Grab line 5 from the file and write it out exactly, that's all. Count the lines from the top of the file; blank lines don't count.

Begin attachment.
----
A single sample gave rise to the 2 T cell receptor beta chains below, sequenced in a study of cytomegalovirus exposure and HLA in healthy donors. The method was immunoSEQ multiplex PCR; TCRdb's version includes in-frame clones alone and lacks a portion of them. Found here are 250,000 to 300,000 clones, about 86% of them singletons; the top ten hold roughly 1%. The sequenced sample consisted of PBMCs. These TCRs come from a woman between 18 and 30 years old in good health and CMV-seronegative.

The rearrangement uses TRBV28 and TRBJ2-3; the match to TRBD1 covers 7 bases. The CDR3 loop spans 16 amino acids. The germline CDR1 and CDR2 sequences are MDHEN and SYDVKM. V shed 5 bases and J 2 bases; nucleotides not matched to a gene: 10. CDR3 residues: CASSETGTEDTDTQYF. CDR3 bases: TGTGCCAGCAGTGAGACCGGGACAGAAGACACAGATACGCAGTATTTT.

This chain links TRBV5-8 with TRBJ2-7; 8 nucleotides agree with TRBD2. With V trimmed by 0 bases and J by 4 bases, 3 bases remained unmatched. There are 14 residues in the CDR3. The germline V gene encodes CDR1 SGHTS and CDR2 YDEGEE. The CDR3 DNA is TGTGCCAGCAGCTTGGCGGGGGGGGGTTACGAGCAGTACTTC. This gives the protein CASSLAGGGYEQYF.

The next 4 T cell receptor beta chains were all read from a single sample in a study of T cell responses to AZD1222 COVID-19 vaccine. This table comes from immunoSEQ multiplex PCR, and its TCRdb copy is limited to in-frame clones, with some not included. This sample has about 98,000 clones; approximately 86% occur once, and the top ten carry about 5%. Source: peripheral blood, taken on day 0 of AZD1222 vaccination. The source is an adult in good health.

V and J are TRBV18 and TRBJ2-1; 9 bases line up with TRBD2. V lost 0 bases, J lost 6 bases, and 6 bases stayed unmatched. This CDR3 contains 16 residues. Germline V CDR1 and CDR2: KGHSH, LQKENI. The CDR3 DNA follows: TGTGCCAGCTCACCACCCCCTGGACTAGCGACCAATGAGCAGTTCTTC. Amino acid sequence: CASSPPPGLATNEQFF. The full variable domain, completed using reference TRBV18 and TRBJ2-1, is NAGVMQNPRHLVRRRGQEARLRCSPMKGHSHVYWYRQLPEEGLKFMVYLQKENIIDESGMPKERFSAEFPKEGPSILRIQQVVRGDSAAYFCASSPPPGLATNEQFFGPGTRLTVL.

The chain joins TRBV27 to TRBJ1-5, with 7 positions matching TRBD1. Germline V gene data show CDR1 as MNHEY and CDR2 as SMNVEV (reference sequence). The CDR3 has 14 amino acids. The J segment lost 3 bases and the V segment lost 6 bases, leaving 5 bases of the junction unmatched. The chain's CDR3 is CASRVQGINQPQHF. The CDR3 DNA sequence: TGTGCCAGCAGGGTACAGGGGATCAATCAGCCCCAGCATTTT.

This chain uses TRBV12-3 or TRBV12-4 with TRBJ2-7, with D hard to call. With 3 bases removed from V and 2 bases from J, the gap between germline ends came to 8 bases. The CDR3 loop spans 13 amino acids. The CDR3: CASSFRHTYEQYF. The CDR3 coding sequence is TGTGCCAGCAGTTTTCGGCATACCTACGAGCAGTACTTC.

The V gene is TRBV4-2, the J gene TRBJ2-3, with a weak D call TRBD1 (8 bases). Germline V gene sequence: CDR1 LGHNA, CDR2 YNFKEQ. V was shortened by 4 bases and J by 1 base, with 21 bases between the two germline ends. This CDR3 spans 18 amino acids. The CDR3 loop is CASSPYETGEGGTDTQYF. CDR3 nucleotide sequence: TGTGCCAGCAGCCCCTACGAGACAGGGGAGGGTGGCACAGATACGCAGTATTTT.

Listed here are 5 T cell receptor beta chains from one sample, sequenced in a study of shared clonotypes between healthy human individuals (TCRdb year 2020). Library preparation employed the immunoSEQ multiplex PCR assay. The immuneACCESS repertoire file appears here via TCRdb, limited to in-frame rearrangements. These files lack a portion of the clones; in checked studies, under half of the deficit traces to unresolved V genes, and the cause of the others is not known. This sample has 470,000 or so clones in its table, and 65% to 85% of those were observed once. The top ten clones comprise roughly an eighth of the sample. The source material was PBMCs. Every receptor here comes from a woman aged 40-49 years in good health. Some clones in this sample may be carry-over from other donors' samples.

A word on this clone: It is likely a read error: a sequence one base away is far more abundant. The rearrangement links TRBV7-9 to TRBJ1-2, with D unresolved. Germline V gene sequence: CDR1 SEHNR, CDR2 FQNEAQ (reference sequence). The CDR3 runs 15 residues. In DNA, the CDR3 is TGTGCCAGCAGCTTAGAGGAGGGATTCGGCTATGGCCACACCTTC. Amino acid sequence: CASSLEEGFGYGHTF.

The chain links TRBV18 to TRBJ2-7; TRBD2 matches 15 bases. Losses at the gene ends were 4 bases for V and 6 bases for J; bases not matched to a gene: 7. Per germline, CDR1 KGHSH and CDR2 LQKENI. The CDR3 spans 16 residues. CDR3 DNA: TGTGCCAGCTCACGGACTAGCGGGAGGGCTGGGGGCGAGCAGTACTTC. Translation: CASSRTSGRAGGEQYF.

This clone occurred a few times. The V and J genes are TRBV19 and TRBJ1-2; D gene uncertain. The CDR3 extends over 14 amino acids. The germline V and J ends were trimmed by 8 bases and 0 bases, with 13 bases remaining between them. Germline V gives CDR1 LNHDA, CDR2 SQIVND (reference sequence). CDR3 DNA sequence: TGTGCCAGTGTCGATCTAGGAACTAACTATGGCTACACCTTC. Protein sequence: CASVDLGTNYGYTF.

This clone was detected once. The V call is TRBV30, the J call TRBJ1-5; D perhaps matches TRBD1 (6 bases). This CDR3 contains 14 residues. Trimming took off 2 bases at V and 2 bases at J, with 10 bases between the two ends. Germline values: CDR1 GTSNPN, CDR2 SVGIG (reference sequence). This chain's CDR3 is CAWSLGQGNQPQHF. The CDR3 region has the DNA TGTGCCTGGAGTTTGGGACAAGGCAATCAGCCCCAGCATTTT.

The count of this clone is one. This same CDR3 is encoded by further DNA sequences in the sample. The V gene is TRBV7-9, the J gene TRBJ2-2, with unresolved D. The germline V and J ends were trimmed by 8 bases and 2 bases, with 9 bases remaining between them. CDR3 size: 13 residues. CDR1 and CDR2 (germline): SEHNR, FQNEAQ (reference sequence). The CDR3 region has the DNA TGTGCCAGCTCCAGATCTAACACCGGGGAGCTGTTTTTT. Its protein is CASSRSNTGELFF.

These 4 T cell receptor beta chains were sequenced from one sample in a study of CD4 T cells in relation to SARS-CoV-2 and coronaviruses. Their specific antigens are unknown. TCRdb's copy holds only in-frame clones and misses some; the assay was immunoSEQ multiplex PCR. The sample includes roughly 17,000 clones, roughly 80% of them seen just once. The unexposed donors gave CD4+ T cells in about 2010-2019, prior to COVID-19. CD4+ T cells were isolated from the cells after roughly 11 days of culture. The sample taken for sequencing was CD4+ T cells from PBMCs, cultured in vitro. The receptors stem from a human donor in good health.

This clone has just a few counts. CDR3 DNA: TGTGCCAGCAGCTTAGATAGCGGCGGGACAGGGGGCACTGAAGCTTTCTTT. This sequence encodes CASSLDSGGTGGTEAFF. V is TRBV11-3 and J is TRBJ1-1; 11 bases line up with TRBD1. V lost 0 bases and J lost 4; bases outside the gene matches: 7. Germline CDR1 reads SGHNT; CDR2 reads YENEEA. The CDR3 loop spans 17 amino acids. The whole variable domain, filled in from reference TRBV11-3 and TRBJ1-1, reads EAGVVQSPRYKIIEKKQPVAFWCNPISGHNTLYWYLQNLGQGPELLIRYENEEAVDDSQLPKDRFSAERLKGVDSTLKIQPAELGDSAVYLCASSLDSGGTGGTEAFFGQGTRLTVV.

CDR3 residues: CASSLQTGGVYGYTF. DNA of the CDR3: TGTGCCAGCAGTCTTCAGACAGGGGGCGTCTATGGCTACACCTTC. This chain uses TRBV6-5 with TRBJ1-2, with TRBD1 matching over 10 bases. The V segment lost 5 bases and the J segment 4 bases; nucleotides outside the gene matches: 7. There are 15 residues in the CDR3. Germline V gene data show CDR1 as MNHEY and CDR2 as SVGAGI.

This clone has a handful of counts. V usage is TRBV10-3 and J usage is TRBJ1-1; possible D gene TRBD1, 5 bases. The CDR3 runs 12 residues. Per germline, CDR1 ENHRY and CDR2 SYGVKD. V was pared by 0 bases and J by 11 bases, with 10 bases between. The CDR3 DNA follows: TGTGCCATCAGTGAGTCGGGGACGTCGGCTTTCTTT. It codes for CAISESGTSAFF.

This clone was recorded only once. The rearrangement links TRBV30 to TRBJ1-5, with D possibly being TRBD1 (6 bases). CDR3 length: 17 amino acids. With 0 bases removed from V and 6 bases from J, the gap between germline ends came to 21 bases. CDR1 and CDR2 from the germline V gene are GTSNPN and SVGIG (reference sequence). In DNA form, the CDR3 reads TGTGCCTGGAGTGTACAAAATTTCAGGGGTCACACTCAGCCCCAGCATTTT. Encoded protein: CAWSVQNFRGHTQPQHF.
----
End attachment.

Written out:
V and J are TRBV18 and TRBJ2-1; 9 bases line up with TRBD2. V lost 0 bases, J lost 6 bases, and 6 bases stayed unmatched. This CDR3 contains 16 residues. Germline V CDR1 and CDR2: KGHSH, LQKENI. The CDR3 DNA follows: TGTGCCAGCTCACCACCCCCTGGACTAGCGACCAATGAGCAGTTCTTC. Amino acid sequence: CASSPPPGLATNEQFF. The full variable domain, completed using reference TRBV18 and TRBJ2-1, is NAGVMQNPRHLVRRRGQEARLRCSPMKGHSHVYWYRQLPEEGLKFMVYLQKENIIDESGMPKERFSAEFPKEGPSILRIQQVVRGDSAAYFCASSPPPGLATNEQFFGPGTRLTVL.